“Right now our contract with county fire is to soon be up,” he said. “We just had an initiative to generate tax to deal with the fire issue and it got 62 percent of the vote but we needed 67 percent for passage. That’s an issue and we now have to negotiate a new package for fire protection with the county. We have an issue with our wastewater management plant and we’re negotiating that with Hesperia and Apple Valley and to a lesser extent with the county. The city clerk just resigned and he [Robertson] hired a new city clerk who hasn’t been brought fully up to speed yet. We just received another letter from a law firm saying they are going to sue us if we don’t switch over from at-large elections to a ward system. We’re right in the middle of a whole bunch of things.”
Robertson acknowledged a few pangs of regret over the timing of his departure.
“There are two major issues I am disappointed I will not be around to see to the end, fire operations and the [legal action by the] SEC [Securities and Exchange Commission],” he said. “On fire, I am actively transitioning my pieces of the analysis and negotiation to the assistant city manager and deputy city manager next week. I will still be involved until the end of December but over the next month, they will each assume the lead on one of the two remaining options, a county fire contract or the restart of the Victorville City Fire Department.”
Cox said he could only engage in conjecture as to why Robertson decided to leave.
“I don’t know what happened,” Cox said. “He decided it was time to leave. We’ve had a little bit of turmoil with the city the past few months. He didn’t say it was the turmoil with the council, but that’s my own observation. Only he can say why. I can only guess. Our council meetings are full of hostility and some sharp differences that sound a whole lot worse than what they are and are downright an embarrassment, in my opinion. I think Doug is too professional to say that, so he just said it was time to move on. You have things that are going on that are so very disruptive to a manager and staff, so it is not surprising that he was frustrated and felt it was time to go.”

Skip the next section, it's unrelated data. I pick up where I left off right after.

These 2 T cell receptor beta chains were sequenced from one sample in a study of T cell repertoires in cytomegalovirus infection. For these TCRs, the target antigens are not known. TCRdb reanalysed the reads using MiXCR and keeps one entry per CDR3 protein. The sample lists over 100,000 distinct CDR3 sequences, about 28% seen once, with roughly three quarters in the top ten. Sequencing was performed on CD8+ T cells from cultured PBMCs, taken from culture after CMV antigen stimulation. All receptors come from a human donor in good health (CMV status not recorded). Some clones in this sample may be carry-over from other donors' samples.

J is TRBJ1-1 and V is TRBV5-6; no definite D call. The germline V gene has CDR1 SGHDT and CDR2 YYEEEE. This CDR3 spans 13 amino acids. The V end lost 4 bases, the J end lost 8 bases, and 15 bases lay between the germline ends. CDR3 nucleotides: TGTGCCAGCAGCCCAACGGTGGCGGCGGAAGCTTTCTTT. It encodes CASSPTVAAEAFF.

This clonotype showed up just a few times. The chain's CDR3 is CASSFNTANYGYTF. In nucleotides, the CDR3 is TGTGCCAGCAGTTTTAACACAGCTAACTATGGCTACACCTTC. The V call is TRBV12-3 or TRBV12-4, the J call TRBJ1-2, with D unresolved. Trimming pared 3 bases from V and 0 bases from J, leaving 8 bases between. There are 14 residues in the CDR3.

Robertson said, “There are probably a dozen reasons why, that in their totality, make me ready to go. I won’t share all of them because I do not wish to discuss specific people or projects, as my comments may come off as negative, and there’s no reason for that. Over the years I have had differences of opinion with various council members. Staff and I advise them, then carry out their direction whether we agree or disagree. I often say my opinion is that of any three council members. As you are aware, that is basically how it works.”
Cox, who knows from nearly three-and-a-half decades of personal experience, said another consideration for Robertson is that the management assignment in Victorville is a whole lot heavier than it is in Apple Valley. “Victorville is much bigger,” said Cox. “It has its own water supply, and a huge airport. When I was city manager, we had one of the largest redevelopment areas in the state. We have huge infrastructure requirements, including a complex sewer system. When I was city manager, we had nearly as many traffic signals on 7th Street as Apple Valley has in the entire town. Victorville and Apple Valley are right up next to each other but they are altogether different. There are not enough hours in a day to manage Victorville. That’s why you need an assistant city manager and a deputy city manager. Apple Valley is much smaller. There are a lot of differences. For a city manager or town manager, they both can give you headaches, but with Victorville it’s huge. Victorville requires a lot of concentration and you are going all the time.”
In response to the suggestion that he was abandoning Victorville at a crucial moment, Robertson said, “As far as a ‘lurch,’ financially the city is healthy and tremendously so when compared to what Jim and I inherited when he came back in 2009. We did things to turn this city around that had lasting impacts and saved the city from potential bankruptcy, although in hindsight we weren’t as close as it seemed at the time. We have built a management and executive management team that gives me comfort that the good work we’ve started will continue.”